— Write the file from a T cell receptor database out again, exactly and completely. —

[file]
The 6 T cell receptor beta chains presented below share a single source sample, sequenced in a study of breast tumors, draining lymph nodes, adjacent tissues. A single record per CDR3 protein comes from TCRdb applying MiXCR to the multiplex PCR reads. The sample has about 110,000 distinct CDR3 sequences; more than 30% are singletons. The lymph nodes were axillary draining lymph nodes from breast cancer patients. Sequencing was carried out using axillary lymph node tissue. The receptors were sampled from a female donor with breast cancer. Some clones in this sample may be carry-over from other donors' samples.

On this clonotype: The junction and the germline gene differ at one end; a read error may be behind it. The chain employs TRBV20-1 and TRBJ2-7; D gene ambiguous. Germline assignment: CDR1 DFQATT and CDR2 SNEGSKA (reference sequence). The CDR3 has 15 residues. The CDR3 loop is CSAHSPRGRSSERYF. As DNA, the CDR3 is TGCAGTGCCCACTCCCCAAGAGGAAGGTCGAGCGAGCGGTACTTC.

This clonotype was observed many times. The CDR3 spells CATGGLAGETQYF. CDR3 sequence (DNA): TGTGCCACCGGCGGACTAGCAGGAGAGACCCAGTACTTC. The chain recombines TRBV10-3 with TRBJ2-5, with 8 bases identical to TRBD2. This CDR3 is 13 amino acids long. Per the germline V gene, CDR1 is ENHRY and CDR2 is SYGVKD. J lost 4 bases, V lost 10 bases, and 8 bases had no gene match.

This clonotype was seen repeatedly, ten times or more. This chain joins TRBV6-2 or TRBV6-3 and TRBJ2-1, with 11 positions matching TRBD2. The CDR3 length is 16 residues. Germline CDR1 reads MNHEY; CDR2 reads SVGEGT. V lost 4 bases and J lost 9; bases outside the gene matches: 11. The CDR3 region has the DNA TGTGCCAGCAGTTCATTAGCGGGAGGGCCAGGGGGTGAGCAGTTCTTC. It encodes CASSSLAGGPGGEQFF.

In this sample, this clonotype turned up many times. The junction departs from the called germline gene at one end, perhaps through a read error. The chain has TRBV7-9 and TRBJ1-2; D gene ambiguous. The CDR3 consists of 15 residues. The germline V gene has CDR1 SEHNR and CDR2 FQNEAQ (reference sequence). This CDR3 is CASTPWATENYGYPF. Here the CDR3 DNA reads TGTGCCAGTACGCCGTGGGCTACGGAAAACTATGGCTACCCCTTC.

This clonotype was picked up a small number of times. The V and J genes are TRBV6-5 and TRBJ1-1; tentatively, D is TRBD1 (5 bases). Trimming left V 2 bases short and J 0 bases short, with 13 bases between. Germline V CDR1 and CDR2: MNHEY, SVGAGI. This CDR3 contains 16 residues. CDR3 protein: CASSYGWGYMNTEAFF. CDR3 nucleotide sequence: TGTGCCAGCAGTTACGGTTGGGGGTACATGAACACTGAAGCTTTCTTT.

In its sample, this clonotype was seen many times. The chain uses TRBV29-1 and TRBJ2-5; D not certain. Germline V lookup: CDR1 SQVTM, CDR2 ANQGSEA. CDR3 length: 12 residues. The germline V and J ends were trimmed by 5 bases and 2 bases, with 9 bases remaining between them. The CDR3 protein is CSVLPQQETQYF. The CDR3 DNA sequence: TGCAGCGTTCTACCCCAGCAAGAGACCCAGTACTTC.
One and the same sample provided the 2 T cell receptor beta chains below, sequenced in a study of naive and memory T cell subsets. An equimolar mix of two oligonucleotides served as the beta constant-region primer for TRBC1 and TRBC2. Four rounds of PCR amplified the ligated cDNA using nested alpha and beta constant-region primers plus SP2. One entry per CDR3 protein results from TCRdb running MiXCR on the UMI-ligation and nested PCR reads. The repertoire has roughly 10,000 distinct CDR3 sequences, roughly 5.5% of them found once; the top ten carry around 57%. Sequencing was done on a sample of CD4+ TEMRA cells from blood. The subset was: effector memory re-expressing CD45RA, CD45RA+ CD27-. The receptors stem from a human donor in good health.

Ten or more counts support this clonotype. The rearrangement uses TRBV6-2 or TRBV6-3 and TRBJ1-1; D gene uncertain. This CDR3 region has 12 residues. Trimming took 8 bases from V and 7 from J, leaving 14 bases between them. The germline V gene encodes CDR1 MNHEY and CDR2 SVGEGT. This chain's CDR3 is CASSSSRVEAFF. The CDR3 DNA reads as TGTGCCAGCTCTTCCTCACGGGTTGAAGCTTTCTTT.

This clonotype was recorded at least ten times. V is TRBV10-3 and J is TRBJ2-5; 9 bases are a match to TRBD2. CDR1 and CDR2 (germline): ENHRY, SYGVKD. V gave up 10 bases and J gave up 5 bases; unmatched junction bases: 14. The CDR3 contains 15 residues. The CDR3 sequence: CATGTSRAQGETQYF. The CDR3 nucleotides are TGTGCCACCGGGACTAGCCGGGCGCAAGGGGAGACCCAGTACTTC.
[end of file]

The 6 T cell receptor beta chains presented below share a single source sample, sequenced in a study of breast tumors, draining lymph nodes, adjacent tissues. A single record per CDR3 protein comes from TCRdb applying MiXCR to the multiplex PCR reads. The sample has about 110,000 distinct CDR3 sequences; more than 30% are singletons. The lymph nodes were axillary draining lymph nodes from breast cancer patients. Sequencing was carried out using axillary lymph node tissue. The receptors were sampled from a female donor with breast cancer. Some clones in this sample may be carry-over from other donors' samples.

On this clonotype: The junction and the germline gene differ at one end; a read error may be behind it. The chain employs TRBV20-1 and TRBJ2-7; D gene ambiguous. Germline assignment: CDR1 DFQATT and CDR2 SNEGSKA (reference sequence). The CDR3 has 15 residues. The CDR3 loop is CSAHSPRGRSSERYF. As DNA, the CDR3 is TGCAGTGCCCACTCCCCAAGAGGAAGGTCGAGCGAGCGGTACTTC.

This clonotype was observed many times. The CDR3 spells CATGGLAGETQYF. CDR3 sequence (DNA): TGTGCCACCGGCGGACTAGCAGGAGAGACCCAGTACTTC. The chain recombines TRBV10-3 with TRBJ2-5, with 8 bases identical to TRBD2. This CDR3 is 13 amino acids long. Per the germline V gene, CDR1 is ENHRY and CDR2 is SYGVKD. J lost 4 bases, V lost 10 bases, and 8 bases had no gene match.

This clonotype was seen repeatedly, ten times or more. This chain joins TRBV6-2 or TRBV6-3 and TRBJ2-1, with 11 positions matching TRBD2. The CDR3 length is 16 residues. Germline CDR1 reads MNHEY; CDR2 reads SVGEGT. V lost 4 bases and J lost 9; bases outside the gene matches: 11. The CDR3 region has the DNA TGTGCCAGCAGTTCATTAGCGGGAGGGCCAGGGGGTGAGCAGTTCTTC. It encodes CASSSLAGGPGGEQFF.

In this sample, this clonotype turned up many times. The junction departs from the called germline gene at one end, perhaps through a read error. The chain has TRBV7-9 and TRBJ1-2; D gene ambiguous. The CDR3 consists of 15 residues. The germline V gene has CDR1 SEHNR and CDR2 FQNEAQ (reference sequence). This CDR3 is CASTPWATENYGYPF. Here the CDR3 DNA reads TGTGCCAGTACGCCGTGGGCTACGGAAAACTATGGCTACCCCTTC.

This clonotype was picked up a small number of times. The V and J genes are TRBV6-5 and TRBJ1-1; tentatively, D is TRBD1 (5 bases). Trimming left V 2 bases short and J 0 bases short, with 13 bases between. Germline V CDR1 and CDR2: MNHEY, SVGAGI. This CDR3 contains 16 residues. CDR3 protein: CASSYGWGYMNTEAFF. CDR3 nucleotide sequence: TGTGCCAGCAGTTACGGTTGGGGGTACATGAACACTGAAGCTTTCTTT.

In its sample, this clonotype was seen many times. The chain uses TRBV29-1 and TRBJ2-5; D not certain. Germline V lookup: CDR1 SQVTM, CDR2 ANQGSEA. CDR3 length: 12 residues. The germline V and J ends were trimmed by 5 bases and 2 bases, with 9 bases remaining between them. The CDR3 protein is CSVLPQQETQYF. The CDR3 DNA sequence: TGCAGCGTTCTACCCCAGCAAGAGACCCAGTACTTC.
One and the same sample provided the 2 T cell receptor beta chains below, sequenced in a study of naive and memory T cell subsets. An equimolar mix of two oligonucleotides served as the beta constant-region primer for TRBC1 and TRBC2. Four rounds of PCR amplified the ligated cDNA using nested alpha and beta constant-region primers plus SP2. One entry per CDR3 protein results from TCRdb running MiXCR on the UMI-ligation and nested PCR reads. The repertoire has roughly 10,000 distinct CDR3 sequences, roughly 5.5% of them found once; the top ten carry around 57%. Sequencing was done on a sample of CD4+ TEMRA cells from blood. The subset was: effector memory re-expressing CD45RA, CD45RA+ CD27-. The receptors stem from a human donor in good health.

Ten or more counts support this clonotype. The rearrangement uses TRBV6-2 or TRBV6-3 and TRBJ1-1; D gene uncertain. This CDR3 region has 12 residues. Trimming took 8 bases from V and 7 from J, leaving 14 bases between them. The germline V gene encodes CDR1 MNHEY and CDR2 SVGEGT. This chain's CDR3 is CASSSSRVEAFF. The CDR3 DNA reads as TGTGCCAGCTCTTCCTCACGGGTTGAAGCTTTCTTT.

This clonotype was recorded at least ten times. V is TRBV10-3 and J is TRBJ2-5; 9 bases are a match to TRBD2. CDR1 and CDR2 (germline): ENHRY, SYGVKD. V gave up 10 bases and J gave up 5 bases; unmatched junction bases: 14. The CDR3 contains 15 residues. The CDR3 sequence: CATGTSRAQGETQYF. The CDR3 nucleotides are TGTGCCACCGGGACTAGCCGGGCGCAAGGGGAGACCCAGTACTTC.